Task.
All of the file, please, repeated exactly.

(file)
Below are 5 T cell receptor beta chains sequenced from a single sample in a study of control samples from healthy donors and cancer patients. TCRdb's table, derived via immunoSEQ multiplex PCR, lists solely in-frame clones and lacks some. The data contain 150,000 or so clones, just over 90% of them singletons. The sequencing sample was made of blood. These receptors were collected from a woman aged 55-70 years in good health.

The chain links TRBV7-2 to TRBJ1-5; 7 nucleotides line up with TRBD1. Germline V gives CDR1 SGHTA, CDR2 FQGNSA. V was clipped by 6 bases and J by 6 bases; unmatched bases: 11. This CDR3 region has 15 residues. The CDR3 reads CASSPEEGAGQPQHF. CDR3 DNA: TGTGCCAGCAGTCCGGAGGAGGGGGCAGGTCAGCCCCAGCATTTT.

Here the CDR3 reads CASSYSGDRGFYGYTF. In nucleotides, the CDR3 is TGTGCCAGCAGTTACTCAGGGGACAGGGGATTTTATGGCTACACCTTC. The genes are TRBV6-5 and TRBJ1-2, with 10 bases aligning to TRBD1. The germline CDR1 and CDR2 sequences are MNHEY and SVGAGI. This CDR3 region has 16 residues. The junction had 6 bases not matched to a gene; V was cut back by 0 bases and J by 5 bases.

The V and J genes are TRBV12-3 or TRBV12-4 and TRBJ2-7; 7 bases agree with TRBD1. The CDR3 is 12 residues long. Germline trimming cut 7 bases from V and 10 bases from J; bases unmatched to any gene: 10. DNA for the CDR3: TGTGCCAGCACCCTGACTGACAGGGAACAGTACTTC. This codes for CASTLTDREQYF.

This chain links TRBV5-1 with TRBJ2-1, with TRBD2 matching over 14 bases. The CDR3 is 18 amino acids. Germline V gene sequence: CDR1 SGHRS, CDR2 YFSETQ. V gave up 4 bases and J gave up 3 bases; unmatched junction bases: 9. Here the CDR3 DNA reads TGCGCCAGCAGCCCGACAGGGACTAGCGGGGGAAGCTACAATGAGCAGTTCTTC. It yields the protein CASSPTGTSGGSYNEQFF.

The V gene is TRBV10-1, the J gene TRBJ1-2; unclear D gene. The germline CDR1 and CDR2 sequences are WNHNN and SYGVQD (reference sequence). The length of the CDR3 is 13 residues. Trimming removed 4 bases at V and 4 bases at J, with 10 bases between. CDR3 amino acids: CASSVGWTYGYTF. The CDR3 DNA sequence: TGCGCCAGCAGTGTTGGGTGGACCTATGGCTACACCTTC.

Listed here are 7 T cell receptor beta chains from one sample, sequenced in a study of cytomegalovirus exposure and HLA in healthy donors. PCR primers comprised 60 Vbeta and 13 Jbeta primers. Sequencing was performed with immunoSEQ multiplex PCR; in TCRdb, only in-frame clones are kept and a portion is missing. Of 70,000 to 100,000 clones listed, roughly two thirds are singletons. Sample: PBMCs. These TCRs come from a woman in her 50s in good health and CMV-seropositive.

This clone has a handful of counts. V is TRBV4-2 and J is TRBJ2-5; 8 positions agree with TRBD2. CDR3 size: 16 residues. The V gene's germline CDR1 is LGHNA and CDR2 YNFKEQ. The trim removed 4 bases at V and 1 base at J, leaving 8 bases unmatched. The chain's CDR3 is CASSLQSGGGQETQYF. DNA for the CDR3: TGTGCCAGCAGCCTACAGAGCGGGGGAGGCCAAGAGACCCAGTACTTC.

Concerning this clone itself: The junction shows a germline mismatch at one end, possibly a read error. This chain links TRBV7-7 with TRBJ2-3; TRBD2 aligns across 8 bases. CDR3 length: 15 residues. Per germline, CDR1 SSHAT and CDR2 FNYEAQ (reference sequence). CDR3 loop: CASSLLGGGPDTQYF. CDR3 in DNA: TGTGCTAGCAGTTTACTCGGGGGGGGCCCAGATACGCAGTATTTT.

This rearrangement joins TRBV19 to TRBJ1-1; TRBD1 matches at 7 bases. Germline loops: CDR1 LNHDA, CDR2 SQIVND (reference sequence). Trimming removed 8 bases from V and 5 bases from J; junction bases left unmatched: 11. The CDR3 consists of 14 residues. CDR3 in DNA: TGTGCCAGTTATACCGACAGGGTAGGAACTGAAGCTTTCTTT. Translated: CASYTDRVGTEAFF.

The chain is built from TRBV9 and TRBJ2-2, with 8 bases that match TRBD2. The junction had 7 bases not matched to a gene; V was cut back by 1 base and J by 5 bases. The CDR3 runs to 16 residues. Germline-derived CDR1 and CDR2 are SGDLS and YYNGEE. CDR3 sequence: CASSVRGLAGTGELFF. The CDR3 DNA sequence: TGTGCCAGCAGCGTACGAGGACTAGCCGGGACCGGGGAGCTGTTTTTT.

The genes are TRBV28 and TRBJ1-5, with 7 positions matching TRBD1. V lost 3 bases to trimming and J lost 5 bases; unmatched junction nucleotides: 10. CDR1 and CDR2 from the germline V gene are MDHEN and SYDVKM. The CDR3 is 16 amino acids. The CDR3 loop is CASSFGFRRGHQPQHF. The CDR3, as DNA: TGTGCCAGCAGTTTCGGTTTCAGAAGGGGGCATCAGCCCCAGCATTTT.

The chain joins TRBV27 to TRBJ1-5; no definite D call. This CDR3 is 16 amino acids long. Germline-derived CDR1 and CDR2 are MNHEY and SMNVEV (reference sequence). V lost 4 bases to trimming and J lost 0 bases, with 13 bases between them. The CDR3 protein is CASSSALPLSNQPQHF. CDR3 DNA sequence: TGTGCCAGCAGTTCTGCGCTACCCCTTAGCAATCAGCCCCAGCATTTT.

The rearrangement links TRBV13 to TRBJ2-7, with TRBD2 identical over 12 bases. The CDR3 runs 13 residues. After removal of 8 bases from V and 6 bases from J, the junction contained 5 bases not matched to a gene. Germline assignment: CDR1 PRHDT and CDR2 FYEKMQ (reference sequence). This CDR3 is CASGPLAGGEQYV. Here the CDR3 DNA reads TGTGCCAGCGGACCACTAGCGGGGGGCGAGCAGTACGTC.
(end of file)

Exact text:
Below are 5 T cell receptor beta chains sequenced from a single sample in a study of control samples from healthy donors and cancer patients. TCRdb's table, derived via immunoSEQ multiplex PCR, lists solely in-frame clones and lacks some. The data contain 150,000 or so clones, just over 90% of them singletons. The sequencing sample was made of blood. These receptors were collected from a woman aged 55-70 years in good health.

The chain links TRBV7-2 to TRBJ1-5; 7 nucleotides line up with TRBD1. Germline V gives CDR1 SGHTA, CDR2 FQGNSA. V was clipped by 6 bases and J by 6 bases; unmatched bases: 11. This CDR3 region has 15 residues. The CDR3 reads CASSPEEGAGQPQHF. CDR3 DNA: TGTGCCAGCAGTCCGGAGGAGGGGGCAGGTCAGCCCCAGCATTTT.

Here the CDR3 reads CASSYSGDRGFYGYTF. In nucleotides, the CDR3 is TGTGCCAGCAGTTACTCAGGGGACAGGGGATTTTATGGCTACACCTTC. The genes are TRBV6-5 and TRBJ1-2, with 10 bases aligning to TRBD1. The germline CDR1 and CDR2 sequences are MNHEY and SVGAGI. This CDR3 region has 16 residues. The junction had 6 bases not matched to a gene; V was cut back by 0 bases and J by 5 bases.

The V and J genes are TRBV12-3 or TRBV12-4 and TRBJ2-7; 7 bases agree with TRBD1. The CDR3 is 12 residues long. Germline trimming cut 7 bases from V and 10 bases from J; bases unmatched to any gene: 10. DNA for the CDR3: TGTGCCAGCACCCTGACTGACAGGGAACAGTACTTC. This codes for CASTLTDREQYF.

This chain links TRBV5-1 with TRBJ2-1, with TRBD2 matching over 14 bases. The CDR3 is 18 amino acids. Germline V gene sequence: CDR1 SGHRS, CDR2 YFSETQ. V gave up 4 bases and J gave up 3 bases; unmatched junction bases: 9. Here the CDR3 DNA reads TGCGCCAGCAGCCCGACAGGGACTAGCGGGGGAAGCTACAATGAGCAGTTCTTC. It yields the protein CASSPTGTSGGSYNEQFF.

The V gene is TRBV10-1, the J gene TRBJ1-2; unclear D gene. The germline CDR1 and CDR2 sequences are WNHNN and SYGVQD (reference sequence). The length of the CDR3 is 13 residues. Trimming removed 4 bases at V and 4 bases at J, with 10 bases between. CDR3 amino acids: CASSVGWTYGYTF. The CDR3 DNA sequence: TGCGCCAGCAGTGTTGGGTGGACCTATGGCTACACCTTC.

Listed here are 7 T cell receptor beta chains from one sample, sequenced in a study of cytomegalovirus exposure and HLA in healthy donors. PCR primers comprised 60 Vbeta and 13 Jbeta primers. Sequencing was performed with immunoSEQ multiplex PCR; in TCRdb, only in-frame clones are kept and a portion is missing. Of 70,000 to 100,000 clones listed, roughly two thirds are singletons. Sample: PBMCs. These TCRs come from a woman in her 50s in good health and CMV-seropositive.

This clone has a handful of counts. V is TRBV4-2 and J is TRBJ2-5; 8 positions agree with TRBD2. CDR3 size: 16 residues. The V gene's germline CDR1 is LGHNA and CDR2 YNFKEQ. The trim removed 4 bases at V and 1 base at J, leaving 8 bases unmatched. The chain's CDR3 is CASSLQSGGGQETQYF. DNA for the CDR3: TGTGCCAGCAGCCTACAGAGCGGGGGAGGCCAAGAGACCCAGTACTTC.

Concerning this clone itself: The junction shows a germline mismatch at one end, possibly a read error. This chain links TRBV7-7 with TRBJ2-3; TRBD2 aligns across 8 bases. CDR3 length: 15 residues. Per germline, CDR1 SSHAT and CDR2 FNYEAQ (reference sequence). CDR3 loop: CASSLLGGGPDTQYF. CDR3 in DNA: TGTGCTAGCAGTTTACTCGGGGGGGGCCCAGATACGCAGTATTTT.

This rearrangement joins TRBV19 to TRBJ1-1; TRBD1 matches at 7 bases. Germline loops: CDR1 LNHDA, CDR2 SQIVND (reference sequence). Trimming removed 8 bases from V and 5 bases from J; junction bases left unmatched: 11. The CDR3 consists of 14 residues. CDR3 in DNA: TGTGCCAGTTATACCGACAGGGTAGGAACTGAAGCTTTCTTT. Translated: CASYTDRVGTEAFF.

The chain is built from TRBV9 and TRBJ2-2, with 8 bases that match TRBD2. The junction had 7 bases not matched to a gene; V was cut back by 1 base and J by 5 bases. The CDR3 runs to 16 residues. Germline-derived CDR1 and CDR2 are SGDLS and YYNGEE. CDR3 sequence: CASSVRGLAGTGELFF. The CDR3 DNA sequence: TGTGCCAGCAGCGTACGAGGACTAGCCGGGACCGGGGAGCTGTTTTTT.

The genes are TRBV28 and TRBJ1-5, with 7 positions matching TRBD1. V lost 3 bases to trimming and J lost 5 bases; unmatched junction nucleotides: 10. CDR1 and CDR2 from the germline V gene are MDHEN and SYDVKM. The CDR3 is 16 amino acids. The CDR3 loop is CASSFGFRRGHQPQHF. The CDR3, as DNA: TGTGCCAGCAGTTTCGGTTTCAGAAGGGGGCATCAGCCCCAGCATTTT.

The chain joins TRBV27 to TRBJ1-5; no definite D call. This CDR3 is 16 amino acids long. Germline-derived CDR1 and CDR2 are MNHEY and SMNVEV (reference sequence). V lost 4 bases to trimming and J lost 0 bases, with 13 bases between them. The CDR3 protein is CASSSALPLSNQPQHF. CDR3 DNA sequence: TGTGCCAGCAGTTCTGCGCTACCCCTTAGCAATCAGCCCCAGCATTTT.

The rearrangement links TRBV13 to TRBJ2-7, with TRBD2 identical over 12 bases. The CDR3 runs 13 residues. After removal of 8 bases from V and 6 bases from J, the junction contained 5 bases not matched to a gene. Germline assignment: CDR1 PRHDT and CDR2 FYEKMQ (reference sequence). This CDR3 is CASGPLAGGEQYV. Here the CDR3 DNA reads TGTGCCAGCGGACCACTAGCGGGGGGCGAGCAGTACGTC.